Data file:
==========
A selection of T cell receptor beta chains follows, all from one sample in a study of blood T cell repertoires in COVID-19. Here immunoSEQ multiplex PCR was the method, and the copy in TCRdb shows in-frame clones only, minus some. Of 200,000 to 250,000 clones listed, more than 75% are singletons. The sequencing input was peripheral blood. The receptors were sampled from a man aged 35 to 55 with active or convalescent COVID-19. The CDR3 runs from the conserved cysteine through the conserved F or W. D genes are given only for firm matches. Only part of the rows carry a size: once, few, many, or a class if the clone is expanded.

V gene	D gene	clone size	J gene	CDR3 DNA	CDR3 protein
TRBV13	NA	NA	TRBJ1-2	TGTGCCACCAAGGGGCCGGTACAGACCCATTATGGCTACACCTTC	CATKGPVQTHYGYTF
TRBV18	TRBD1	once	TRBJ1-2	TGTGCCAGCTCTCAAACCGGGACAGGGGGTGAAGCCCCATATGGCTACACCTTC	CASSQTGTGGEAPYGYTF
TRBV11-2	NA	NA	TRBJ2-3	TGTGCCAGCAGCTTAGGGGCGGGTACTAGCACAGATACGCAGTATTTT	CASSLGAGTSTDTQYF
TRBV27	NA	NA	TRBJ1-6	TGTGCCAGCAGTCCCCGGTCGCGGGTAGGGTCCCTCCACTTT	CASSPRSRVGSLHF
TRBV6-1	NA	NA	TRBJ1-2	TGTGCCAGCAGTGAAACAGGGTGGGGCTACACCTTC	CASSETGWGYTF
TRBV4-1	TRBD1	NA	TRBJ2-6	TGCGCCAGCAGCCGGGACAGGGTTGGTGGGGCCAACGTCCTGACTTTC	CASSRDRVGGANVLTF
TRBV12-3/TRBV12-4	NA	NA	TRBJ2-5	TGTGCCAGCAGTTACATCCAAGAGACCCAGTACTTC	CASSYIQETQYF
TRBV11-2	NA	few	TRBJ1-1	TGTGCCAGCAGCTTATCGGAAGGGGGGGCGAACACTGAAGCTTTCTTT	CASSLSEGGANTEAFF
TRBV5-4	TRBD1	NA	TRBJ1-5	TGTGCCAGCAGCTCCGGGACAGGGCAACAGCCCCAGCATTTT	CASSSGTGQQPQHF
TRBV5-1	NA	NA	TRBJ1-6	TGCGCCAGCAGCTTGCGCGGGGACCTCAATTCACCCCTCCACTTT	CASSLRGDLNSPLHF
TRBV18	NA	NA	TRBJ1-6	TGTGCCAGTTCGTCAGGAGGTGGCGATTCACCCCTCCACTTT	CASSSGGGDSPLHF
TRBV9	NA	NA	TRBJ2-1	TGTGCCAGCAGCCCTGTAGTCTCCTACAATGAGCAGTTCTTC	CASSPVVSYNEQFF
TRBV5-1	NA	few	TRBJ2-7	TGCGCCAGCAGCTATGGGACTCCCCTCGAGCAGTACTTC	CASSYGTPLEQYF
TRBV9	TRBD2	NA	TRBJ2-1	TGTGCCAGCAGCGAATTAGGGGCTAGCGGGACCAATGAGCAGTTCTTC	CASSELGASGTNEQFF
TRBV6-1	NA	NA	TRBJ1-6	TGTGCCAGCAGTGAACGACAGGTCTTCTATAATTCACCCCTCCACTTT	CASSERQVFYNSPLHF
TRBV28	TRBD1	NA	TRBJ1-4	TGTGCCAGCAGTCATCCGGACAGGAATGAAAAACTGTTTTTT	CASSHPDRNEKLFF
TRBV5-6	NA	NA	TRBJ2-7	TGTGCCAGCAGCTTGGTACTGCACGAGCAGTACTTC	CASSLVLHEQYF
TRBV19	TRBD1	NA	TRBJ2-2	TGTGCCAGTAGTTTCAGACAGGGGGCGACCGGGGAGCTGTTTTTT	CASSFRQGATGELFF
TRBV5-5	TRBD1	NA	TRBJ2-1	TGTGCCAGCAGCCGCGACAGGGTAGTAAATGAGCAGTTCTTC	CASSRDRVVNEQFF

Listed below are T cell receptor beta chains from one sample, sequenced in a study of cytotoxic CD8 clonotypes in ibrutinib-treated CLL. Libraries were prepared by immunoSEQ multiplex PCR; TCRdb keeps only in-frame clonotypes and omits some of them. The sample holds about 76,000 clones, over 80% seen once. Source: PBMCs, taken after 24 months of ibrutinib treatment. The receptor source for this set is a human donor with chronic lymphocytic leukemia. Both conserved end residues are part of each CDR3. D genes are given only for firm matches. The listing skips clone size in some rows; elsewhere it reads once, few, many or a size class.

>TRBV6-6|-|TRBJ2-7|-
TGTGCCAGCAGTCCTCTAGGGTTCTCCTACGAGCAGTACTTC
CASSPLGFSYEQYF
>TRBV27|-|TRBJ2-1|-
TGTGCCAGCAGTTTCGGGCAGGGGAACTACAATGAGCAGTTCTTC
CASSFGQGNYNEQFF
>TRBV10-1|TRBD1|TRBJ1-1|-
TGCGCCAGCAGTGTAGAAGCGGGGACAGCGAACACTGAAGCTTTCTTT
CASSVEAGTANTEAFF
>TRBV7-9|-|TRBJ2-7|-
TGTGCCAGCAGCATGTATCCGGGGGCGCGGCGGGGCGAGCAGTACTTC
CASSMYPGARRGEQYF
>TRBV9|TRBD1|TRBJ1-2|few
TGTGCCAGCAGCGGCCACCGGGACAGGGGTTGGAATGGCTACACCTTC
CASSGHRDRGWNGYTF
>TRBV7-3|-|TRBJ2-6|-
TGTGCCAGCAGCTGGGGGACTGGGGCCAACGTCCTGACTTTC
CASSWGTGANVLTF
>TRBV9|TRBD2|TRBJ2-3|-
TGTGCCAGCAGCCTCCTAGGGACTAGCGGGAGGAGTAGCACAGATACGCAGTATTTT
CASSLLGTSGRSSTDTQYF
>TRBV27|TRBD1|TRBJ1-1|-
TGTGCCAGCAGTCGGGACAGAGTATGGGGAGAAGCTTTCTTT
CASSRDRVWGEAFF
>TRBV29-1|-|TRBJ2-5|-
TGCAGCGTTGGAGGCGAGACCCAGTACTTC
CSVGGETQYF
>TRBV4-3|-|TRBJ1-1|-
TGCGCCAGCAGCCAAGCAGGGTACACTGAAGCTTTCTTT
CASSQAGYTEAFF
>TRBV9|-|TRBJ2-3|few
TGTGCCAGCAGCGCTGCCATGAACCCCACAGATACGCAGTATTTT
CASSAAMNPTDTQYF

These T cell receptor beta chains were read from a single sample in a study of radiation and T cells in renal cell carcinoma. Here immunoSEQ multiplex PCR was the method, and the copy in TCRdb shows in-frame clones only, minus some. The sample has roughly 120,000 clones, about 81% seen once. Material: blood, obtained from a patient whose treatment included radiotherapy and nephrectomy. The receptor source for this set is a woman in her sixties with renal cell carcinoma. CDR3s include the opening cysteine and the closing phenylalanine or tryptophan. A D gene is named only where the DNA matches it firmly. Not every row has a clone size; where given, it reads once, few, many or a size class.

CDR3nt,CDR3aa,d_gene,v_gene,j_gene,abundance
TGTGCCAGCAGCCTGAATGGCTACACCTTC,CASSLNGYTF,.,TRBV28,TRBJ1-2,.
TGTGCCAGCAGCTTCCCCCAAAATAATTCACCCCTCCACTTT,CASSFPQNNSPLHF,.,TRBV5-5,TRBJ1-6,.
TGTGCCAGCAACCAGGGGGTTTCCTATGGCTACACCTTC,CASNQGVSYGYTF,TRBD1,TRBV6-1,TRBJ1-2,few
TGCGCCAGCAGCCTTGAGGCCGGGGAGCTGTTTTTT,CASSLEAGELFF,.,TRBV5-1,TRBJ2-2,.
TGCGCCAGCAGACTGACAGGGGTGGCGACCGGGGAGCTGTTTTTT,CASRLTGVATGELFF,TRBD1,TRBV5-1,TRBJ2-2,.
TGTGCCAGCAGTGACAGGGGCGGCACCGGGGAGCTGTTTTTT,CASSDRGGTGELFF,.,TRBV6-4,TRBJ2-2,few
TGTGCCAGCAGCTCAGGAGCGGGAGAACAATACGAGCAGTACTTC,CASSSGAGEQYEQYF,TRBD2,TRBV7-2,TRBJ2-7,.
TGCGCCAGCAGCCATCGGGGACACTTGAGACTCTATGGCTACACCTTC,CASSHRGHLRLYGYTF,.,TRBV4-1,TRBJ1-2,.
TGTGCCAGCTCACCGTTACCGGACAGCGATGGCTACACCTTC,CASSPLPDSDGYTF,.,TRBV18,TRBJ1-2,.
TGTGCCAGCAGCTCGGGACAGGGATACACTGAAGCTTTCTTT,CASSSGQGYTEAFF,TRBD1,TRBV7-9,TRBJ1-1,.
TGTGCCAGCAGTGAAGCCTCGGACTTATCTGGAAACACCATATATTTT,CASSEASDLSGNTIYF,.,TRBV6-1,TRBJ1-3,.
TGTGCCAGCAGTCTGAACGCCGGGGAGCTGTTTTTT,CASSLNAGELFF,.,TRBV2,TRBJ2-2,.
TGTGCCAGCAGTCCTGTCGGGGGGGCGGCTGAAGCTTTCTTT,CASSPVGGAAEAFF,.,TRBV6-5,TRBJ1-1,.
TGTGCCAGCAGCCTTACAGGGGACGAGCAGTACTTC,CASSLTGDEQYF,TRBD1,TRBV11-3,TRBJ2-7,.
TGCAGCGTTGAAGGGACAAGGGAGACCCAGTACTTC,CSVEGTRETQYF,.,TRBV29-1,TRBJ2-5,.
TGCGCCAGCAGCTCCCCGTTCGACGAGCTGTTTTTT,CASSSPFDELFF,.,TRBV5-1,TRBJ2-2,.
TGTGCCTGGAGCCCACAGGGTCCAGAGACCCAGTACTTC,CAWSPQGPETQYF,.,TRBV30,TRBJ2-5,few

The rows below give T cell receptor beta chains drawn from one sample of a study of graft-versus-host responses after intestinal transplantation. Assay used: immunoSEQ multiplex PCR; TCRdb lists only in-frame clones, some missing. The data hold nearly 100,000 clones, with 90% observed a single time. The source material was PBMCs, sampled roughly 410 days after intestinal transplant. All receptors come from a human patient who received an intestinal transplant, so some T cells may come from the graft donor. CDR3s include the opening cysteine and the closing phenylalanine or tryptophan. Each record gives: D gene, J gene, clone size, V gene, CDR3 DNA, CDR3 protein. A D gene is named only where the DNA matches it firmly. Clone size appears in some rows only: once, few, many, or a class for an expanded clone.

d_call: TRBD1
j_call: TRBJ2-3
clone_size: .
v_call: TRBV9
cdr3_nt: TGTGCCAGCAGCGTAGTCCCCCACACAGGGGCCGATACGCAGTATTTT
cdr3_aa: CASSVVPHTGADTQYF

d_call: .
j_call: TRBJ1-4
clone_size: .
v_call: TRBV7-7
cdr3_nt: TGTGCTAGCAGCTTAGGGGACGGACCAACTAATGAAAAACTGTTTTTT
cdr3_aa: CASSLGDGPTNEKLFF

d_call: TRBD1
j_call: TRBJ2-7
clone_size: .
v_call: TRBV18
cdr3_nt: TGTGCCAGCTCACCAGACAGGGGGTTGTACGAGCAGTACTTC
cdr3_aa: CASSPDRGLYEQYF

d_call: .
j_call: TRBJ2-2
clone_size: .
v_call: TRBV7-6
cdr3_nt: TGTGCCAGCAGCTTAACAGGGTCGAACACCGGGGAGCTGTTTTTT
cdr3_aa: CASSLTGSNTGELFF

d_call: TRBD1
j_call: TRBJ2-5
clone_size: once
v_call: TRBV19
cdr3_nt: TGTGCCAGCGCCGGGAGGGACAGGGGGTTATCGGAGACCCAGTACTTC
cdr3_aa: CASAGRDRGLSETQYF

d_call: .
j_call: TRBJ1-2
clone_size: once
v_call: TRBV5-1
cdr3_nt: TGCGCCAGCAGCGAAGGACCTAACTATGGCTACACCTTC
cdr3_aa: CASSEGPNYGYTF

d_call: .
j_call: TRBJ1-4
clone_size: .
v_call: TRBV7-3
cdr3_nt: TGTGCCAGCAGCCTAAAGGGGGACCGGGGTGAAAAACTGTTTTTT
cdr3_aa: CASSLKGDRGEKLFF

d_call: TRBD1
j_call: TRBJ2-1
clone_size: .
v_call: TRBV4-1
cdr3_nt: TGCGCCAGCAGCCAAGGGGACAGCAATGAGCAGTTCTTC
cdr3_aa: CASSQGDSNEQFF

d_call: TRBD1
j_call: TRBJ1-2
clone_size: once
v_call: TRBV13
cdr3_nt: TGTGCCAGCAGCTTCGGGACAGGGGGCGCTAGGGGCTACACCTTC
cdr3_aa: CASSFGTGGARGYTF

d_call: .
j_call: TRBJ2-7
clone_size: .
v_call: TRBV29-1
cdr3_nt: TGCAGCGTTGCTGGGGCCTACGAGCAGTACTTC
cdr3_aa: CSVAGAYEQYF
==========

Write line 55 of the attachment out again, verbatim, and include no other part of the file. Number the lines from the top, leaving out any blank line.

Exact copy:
CASSAAMNPTDTQYF